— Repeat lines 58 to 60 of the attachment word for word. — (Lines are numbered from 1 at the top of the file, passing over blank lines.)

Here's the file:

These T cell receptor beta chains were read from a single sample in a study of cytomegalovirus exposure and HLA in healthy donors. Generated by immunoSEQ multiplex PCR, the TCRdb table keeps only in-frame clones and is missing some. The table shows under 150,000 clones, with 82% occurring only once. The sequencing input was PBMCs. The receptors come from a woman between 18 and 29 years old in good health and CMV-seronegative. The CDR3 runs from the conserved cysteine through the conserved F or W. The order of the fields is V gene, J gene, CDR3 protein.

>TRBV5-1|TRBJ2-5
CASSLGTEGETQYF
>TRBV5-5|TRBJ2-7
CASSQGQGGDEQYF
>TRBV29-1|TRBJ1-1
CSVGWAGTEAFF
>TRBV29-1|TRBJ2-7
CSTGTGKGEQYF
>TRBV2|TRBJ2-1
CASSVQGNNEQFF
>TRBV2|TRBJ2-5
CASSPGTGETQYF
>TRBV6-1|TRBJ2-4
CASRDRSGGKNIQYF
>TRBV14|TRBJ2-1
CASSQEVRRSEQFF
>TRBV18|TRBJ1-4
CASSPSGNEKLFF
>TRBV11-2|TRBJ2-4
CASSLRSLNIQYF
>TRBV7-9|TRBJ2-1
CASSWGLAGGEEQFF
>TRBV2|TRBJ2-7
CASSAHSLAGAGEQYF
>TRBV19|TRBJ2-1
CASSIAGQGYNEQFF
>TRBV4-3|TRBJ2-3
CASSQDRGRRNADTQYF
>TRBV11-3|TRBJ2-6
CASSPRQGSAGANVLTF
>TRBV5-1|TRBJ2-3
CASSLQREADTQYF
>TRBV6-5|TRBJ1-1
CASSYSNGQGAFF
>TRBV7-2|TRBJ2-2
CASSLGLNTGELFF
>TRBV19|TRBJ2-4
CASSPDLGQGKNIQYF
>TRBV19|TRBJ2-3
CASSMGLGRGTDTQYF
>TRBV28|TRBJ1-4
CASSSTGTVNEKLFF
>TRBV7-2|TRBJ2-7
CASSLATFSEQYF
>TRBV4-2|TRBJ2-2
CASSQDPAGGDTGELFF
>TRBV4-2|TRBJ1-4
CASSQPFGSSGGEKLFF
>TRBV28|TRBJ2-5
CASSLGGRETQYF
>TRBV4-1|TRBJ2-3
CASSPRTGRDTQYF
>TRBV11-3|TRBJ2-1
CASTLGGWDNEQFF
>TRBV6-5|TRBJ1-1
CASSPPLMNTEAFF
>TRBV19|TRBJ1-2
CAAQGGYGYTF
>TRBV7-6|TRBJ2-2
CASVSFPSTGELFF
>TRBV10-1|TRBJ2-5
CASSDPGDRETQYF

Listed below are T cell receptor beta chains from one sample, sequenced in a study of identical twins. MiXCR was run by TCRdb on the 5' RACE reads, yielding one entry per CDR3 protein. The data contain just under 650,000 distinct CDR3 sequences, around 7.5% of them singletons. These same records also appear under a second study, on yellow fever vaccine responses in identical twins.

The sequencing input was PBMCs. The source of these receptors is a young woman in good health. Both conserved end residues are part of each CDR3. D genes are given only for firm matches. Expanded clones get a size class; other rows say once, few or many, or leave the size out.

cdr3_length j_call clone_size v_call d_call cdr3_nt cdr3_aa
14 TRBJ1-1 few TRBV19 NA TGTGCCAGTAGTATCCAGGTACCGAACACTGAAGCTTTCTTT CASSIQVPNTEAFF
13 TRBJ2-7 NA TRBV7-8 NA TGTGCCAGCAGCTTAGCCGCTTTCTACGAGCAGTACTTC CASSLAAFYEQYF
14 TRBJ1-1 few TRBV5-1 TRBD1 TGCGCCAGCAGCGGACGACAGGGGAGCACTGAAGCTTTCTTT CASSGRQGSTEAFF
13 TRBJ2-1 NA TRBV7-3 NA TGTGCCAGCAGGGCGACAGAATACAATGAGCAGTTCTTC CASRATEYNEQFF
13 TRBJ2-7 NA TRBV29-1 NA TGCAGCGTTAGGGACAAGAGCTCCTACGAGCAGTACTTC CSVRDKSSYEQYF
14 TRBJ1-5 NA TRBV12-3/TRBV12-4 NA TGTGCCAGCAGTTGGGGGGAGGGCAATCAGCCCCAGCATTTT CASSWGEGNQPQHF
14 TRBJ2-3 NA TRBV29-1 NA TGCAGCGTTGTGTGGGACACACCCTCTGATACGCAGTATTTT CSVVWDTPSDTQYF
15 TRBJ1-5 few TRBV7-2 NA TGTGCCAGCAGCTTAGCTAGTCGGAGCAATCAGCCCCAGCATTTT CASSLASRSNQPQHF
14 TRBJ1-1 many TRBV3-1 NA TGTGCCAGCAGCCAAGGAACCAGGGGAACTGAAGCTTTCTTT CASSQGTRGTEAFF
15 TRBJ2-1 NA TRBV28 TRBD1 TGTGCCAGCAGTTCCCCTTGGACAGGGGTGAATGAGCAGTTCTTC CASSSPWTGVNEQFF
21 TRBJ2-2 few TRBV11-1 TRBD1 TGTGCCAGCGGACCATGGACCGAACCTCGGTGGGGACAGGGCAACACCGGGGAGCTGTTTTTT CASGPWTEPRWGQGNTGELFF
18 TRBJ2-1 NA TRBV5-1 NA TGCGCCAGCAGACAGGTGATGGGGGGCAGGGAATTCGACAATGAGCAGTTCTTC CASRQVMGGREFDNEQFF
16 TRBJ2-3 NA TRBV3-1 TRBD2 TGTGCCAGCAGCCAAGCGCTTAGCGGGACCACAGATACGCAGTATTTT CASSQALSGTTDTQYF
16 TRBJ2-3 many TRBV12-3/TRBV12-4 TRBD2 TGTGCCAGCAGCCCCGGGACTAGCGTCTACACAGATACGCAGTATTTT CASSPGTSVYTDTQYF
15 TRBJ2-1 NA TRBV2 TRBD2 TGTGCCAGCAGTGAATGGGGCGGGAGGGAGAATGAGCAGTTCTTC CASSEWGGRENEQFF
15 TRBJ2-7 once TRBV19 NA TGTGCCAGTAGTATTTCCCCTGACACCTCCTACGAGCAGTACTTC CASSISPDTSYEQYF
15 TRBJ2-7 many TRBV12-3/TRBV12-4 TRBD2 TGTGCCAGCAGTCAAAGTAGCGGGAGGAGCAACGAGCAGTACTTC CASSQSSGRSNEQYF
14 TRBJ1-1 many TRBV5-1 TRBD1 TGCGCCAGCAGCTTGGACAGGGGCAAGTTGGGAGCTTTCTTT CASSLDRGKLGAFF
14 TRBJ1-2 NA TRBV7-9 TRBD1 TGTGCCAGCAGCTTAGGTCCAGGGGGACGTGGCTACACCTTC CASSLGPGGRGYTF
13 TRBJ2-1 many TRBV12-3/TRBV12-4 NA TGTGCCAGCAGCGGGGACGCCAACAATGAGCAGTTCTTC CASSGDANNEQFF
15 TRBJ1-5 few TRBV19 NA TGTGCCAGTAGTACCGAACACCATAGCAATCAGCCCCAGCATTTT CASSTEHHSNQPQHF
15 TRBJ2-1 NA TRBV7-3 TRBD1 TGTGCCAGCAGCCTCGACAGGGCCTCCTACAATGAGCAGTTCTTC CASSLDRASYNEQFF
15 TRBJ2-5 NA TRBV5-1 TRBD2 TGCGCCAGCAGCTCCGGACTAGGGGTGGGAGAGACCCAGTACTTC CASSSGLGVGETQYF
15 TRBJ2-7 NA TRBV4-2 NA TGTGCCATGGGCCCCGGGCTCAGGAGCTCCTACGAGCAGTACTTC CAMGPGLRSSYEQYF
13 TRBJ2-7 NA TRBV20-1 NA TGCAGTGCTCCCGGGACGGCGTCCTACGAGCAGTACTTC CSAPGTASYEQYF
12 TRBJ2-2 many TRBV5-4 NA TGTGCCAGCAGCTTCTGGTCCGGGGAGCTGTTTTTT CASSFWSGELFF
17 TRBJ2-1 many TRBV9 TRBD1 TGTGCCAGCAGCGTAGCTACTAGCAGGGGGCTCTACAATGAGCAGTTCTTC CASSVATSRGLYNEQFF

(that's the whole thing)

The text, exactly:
>TRBV19|TRBJ1-2
CAAQGGYGYTF
>TRBV7-6|TRBJ2-2